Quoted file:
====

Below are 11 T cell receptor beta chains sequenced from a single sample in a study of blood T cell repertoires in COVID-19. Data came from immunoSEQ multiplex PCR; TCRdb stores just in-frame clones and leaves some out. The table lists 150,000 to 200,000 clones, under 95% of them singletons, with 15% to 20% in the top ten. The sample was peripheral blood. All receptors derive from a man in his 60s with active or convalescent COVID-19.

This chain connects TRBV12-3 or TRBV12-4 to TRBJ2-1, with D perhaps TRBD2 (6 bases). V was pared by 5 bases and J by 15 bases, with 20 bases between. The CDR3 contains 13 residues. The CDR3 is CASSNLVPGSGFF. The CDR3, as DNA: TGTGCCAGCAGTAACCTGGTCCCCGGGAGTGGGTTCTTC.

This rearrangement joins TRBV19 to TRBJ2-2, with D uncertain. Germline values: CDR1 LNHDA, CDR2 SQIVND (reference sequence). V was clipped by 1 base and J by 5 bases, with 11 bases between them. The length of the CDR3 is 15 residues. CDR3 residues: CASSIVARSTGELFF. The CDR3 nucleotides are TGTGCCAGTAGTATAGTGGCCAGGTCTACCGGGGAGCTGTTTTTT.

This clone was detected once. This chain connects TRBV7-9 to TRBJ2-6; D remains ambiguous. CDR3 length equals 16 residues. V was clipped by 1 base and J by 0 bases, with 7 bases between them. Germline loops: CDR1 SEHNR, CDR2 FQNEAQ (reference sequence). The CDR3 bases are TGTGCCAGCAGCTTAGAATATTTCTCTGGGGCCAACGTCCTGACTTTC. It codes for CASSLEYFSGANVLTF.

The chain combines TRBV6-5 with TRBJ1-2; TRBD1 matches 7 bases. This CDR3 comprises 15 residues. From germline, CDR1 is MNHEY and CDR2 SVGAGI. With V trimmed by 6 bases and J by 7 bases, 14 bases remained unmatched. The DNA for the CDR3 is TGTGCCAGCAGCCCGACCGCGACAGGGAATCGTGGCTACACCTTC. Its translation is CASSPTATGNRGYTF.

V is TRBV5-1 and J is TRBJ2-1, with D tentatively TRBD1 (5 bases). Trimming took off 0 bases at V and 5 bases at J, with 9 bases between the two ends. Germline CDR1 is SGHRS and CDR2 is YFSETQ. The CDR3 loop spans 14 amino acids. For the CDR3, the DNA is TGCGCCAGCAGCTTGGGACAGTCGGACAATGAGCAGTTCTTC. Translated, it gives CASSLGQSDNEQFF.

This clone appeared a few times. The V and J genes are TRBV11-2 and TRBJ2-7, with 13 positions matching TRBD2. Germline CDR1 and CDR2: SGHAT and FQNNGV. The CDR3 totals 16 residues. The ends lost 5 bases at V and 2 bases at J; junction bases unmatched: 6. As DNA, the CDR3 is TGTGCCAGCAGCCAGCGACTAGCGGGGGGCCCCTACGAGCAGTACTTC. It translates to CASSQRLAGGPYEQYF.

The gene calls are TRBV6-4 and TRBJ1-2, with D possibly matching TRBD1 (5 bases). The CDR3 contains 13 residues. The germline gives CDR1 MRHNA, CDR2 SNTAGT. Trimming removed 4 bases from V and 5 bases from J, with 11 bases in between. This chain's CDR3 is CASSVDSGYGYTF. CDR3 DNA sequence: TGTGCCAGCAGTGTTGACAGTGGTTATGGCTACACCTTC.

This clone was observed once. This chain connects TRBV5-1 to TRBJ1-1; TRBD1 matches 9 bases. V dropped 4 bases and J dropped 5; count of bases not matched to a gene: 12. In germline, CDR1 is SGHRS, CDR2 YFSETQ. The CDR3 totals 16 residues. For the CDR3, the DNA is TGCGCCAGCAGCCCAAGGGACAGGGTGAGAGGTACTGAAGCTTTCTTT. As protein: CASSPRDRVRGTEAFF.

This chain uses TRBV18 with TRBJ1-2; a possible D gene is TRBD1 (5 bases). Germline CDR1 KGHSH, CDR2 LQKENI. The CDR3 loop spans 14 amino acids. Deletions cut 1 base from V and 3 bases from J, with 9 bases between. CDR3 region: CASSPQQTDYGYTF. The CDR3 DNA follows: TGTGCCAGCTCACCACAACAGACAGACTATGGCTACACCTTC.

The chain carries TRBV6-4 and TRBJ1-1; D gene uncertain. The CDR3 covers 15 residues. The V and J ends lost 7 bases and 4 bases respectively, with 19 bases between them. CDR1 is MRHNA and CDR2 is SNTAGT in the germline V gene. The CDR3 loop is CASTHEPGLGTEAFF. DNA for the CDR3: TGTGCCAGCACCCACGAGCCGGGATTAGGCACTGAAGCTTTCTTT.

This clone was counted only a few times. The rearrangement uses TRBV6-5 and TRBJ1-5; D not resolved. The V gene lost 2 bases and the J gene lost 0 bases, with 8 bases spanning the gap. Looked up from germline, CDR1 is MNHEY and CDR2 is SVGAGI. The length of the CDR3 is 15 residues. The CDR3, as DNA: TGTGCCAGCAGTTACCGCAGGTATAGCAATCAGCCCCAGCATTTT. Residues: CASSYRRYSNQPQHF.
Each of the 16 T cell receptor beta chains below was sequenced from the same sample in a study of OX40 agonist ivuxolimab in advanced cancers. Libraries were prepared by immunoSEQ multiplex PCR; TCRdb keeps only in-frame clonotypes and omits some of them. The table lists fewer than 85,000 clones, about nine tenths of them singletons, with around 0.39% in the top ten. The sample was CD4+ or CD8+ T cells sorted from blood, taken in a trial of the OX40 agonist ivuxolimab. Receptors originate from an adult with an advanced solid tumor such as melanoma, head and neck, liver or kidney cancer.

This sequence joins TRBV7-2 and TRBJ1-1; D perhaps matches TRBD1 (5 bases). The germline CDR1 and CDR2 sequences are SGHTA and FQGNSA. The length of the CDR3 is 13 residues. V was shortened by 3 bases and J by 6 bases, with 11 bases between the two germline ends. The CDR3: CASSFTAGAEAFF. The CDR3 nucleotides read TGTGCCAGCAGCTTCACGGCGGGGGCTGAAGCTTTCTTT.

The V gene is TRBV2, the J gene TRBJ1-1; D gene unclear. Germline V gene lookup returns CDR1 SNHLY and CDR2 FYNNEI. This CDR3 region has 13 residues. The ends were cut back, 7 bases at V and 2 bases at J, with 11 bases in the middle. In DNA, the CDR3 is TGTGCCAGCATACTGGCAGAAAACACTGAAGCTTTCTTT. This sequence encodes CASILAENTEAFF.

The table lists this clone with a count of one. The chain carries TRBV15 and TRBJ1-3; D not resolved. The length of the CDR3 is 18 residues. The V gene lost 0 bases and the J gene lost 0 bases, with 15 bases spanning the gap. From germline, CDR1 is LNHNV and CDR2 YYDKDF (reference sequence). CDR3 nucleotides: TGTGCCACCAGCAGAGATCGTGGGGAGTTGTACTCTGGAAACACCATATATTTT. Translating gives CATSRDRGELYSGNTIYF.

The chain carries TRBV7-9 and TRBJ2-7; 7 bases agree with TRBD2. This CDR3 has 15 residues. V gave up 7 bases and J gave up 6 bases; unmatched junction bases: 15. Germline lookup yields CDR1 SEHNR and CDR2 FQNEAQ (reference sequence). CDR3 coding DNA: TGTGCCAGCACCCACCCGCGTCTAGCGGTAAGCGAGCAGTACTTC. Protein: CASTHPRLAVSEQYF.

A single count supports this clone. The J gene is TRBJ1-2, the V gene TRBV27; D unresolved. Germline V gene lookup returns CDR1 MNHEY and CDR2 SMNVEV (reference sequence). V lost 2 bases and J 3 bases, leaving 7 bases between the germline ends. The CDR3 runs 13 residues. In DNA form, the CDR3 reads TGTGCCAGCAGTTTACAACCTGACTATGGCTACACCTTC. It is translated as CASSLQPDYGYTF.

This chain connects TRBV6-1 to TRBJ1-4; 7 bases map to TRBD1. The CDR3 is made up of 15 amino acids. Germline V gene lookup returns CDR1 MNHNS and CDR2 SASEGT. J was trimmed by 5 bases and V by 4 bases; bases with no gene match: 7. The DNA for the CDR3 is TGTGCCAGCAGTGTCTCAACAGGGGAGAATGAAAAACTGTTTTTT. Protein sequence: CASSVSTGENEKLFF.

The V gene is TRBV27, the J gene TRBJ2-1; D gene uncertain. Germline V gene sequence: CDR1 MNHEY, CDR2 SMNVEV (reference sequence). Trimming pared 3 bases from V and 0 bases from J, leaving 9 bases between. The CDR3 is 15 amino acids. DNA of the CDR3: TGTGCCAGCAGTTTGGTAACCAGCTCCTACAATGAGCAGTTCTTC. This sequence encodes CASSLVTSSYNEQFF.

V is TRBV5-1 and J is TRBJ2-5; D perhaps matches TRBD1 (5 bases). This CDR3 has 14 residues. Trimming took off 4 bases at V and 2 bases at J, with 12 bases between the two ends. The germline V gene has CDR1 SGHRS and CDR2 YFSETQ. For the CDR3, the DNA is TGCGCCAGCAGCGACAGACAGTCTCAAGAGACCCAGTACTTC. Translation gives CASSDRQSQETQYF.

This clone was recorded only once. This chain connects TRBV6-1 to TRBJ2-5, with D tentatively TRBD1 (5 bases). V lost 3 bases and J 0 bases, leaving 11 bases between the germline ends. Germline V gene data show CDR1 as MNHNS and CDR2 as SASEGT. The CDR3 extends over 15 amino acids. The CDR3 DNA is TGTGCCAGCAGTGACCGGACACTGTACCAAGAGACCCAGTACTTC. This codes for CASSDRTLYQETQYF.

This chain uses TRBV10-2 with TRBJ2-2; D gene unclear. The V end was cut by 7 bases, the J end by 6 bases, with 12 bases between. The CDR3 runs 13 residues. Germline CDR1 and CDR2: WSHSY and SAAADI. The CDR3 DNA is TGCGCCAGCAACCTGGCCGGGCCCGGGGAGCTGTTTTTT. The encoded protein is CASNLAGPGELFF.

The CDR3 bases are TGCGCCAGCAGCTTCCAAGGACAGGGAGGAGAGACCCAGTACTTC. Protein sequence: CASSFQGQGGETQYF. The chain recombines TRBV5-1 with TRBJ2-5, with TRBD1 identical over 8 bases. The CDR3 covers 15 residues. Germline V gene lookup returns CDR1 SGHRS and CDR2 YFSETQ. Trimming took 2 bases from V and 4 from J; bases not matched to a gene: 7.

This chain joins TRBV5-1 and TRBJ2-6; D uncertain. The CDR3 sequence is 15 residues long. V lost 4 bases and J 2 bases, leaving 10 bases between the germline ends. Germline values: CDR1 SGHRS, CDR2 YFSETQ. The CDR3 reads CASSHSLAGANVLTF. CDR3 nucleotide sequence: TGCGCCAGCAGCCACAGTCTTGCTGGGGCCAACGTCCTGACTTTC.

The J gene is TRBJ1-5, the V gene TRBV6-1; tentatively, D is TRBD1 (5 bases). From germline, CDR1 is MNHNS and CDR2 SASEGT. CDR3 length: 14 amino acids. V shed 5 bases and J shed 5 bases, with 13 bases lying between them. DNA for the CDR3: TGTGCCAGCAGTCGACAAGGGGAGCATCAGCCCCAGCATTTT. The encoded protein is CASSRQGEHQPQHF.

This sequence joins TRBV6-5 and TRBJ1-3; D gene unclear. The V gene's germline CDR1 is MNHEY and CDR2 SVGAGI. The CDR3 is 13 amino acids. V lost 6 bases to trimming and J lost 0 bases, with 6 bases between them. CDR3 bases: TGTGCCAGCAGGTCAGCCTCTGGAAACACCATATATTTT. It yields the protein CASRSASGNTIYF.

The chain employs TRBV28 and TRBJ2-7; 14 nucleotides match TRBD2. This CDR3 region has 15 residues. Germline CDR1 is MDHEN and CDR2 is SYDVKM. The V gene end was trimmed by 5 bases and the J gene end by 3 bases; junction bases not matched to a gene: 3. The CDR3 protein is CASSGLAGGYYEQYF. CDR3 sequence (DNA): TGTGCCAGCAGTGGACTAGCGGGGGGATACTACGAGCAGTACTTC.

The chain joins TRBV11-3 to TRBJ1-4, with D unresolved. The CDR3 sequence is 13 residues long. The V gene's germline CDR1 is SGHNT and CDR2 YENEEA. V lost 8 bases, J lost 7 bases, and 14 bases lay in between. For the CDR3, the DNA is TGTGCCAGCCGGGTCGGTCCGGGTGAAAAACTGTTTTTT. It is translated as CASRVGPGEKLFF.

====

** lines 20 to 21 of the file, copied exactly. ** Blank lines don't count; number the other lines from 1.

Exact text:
The V gene is TRBV27, the J gene TRBJ2-1; D gene uncertain. Germline V gene sequence: CDR1 MNHEY, CDR2 SMNVEV (reference sequence). Trimming pared 3 bases from V and 0 bases from J, leaving 9 bases between. The CDR3 is 15 amino acids. DNA of the CDR3: TGTGCCAGCAGTTTGGTAACCAGCTCCTACAATGAGCAGTTCTTC. This sequence encodes CASSLVTSSYNEQFF.

V is TRBV5-1 and J is TRBJ2-5; D perhaps matches TRBD1 (5 bases). This CDR3 has 14 residues. Trimming took off 4 bases at V and 2 bases at J, with 12 bases between the two ends. The germline V gene has CDR1 SGHRS and CDR2 YFSETQ. For the CDR3, the DNA is TGCGCCAGCAGCGACAGACAGTCTCAAGAGACCCAGTACTTC. Translation gives CASSDRQSQETQYF.